The average college grad would need to double his salary to buy the same things that the boomer had.

While our cars and computers are better our quality of life has definitely decreased. The average family now has 1 house and 1 child and 2 cars and both parents work!

sole breadwinner households are non existent

146 delurking December 9, 2016 at 2:01 pm

You haven’t included the increase in the size of the average home, or the quality, efficiency, and longevity of the car. Average living space per person in the US has doubled. Cars get >3 times the mileage and last twice as long.

147 Hbd investor December 9, 2016 at 2:34 pm

>You haven’t included the increase in the size of the average home, or the quality, efficiency, and longevity of the car. Average living space per person in the US has doubled. Cars get >3 times the mileage and last twice as long.

None of this is relevant

Technology makes things not only better but also cheaper

There is less manpower needed now to produce building materials and to build houses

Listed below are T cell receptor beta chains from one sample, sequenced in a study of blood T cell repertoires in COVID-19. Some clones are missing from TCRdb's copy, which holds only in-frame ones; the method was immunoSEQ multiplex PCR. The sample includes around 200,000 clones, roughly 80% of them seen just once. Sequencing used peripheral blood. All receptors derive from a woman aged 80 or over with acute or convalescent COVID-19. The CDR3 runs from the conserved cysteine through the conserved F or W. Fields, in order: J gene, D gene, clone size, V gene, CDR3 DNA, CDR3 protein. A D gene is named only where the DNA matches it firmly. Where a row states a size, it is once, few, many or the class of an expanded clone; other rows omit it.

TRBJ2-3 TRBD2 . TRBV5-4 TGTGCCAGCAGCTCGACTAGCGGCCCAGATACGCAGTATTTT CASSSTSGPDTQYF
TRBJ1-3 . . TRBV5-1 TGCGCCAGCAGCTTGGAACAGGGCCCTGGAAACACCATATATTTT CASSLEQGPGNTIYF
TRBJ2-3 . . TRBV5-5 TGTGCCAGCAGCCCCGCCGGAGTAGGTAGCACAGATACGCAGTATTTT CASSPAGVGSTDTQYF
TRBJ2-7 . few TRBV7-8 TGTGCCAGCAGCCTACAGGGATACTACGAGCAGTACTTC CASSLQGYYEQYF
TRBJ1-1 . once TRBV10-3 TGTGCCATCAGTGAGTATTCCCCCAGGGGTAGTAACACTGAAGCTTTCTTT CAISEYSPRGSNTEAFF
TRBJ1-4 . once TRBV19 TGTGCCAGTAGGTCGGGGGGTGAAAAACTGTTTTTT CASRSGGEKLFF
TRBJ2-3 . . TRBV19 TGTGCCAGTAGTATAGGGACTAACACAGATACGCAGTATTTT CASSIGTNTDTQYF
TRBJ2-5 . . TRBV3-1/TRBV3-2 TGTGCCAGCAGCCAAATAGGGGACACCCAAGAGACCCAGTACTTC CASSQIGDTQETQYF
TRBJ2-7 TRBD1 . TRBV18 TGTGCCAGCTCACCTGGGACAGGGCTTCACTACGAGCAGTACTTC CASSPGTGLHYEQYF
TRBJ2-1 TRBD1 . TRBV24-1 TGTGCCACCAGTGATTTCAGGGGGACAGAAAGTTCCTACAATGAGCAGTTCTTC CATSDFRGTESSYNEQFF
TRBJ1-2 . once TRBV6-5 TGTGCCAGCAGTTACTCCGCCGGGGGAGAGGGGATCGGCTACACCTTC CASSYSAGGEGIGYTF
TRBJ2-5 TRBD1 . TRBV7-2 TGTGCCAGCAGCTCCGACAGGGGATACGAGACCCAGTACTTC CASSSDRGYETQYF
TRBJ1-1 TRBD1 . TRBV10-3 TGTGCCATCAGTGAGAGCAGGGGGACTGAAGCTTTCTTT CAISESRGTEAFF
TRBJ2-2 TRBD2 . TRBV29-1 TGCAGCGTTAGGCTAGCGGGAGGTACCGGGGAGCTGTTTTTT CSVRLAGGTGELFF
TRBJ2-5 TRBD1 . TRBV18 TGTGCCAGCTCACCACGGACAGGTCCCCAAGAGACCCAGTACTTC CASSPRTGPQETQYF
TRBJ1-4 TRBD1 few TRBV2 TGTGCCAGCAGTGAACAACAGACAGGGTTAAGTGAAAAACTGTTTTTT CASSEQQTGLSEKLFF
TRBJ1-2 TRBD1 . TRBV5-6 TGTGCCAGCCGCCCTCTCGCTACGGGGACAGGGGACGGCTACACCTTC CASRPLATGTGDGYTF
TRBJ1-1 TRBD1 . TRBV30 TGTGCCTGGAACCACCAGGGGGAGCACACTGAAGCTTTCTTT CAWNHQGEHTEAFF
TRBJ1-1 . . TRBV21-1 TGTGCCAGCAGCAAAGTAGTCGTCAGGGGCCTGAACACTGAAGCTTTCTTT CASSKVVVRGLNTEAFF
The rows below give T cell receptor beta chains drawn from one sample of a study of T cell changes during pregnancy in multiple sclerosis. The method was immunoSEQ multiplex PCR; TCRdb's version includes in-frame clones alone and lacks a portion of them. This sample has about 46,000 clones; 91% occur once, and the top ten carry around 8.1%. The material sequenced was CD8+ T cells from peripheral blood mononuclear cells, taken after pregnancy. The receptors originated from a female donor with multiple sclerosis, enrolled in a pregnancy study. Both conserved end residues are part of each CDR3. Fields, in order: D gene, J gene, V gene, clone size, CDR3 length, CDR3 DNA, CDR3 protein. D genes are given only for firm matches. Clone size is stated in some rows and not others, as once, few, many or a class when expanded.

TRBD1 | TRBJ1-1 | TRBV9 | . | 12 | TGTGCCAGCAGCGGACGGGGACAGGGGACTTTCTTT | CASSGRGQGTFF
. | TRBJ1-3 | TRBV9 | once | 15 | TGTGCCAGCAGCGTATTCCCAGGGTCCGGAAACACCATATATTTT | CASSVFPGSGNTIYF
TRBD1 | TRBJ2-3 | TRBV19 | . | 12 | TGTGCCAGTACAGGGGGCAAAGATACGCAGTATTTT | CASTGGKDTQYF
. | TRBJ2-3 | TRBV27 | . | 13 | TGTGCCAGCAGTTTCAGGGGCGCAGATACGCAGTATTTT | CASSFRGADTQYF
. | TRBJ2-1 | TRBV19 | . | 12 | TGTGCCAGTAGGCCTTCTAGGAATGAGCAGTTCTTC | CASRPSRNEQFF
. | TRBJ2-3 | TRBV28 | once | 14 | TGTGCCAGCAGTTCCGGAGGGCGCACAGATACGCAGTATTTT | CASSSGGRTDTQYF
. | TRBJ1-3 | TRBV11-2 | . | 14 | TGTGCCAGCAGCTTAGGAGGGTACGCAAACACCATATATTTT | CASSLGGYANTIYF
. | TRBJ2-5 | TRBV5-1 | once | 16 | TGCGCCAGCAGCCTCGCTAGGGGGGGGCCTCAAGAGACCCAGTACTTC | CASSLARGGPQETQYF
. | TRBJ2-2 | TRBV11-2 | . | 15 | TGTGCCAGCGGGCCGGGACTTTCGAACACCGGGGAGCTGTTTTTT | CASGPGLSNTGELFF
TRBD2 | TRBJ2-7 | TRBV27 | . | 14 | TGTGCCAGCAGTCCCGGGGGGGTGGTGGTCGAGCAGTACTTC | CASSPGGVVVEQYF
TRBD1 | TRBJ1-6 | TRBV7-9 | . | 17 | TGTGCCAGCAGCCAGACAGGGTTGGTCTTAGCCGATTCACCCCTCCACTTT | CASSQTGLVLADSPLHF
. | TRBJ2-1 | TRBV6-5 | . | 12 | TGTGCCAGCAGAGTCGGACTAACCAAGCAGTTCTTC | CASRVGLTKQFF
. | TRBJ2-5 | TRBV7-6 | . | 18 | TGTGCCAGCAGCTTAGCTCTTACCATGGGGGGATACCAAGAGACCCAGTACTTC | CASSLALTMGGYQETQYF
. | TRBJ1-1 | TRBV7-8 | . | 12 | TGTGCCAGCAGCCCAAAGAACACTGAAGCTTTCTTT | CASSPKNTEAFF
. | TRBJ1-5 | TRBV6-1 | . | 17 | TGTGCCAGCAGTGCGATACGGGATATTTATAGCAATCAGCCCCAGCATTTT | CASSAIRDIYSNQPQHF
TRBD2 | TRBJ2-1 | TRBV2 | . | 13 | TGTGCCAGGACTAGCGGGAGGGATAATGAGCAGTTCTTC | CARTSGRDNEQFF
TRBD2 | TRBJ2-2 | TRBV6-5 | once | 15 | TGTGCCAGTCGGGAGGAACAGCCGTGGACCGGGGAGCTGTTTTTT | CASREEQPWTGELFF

There is less manpower needed now to build cars due to automation

Hence why we are comparing medians to medians since it is assumed that everybody is buying the cheapest car on the market and paying median home price

Despite all our technology advances we are now working more for less.

148 delurking December 9, 2016 at 5:24 pm

It is absurd to claim we are working more for less. We are working more for more. A non-college-educated factory worker today could easily support a stay-at-home wife, a dog, three kids, and a house at the material standard of living of the 1950s. No cable TV, no cell phones, no AC, kids share a bedroom, no dishwasher, maybe a clothes-washer but definitely no dryer, no microwave, no computer, no internet, no summer camps, no vacations far from home, very little in the way of pre-prepared foods (i.e., no boneless chicken breasts at the supermarket), no portable music players, no video player (VCR, DVD, etc.). Back then middle class stay-at-home moms darned socks. Have you met any middle class people today for whom the money saved by sewing up holes in socks is worth the time?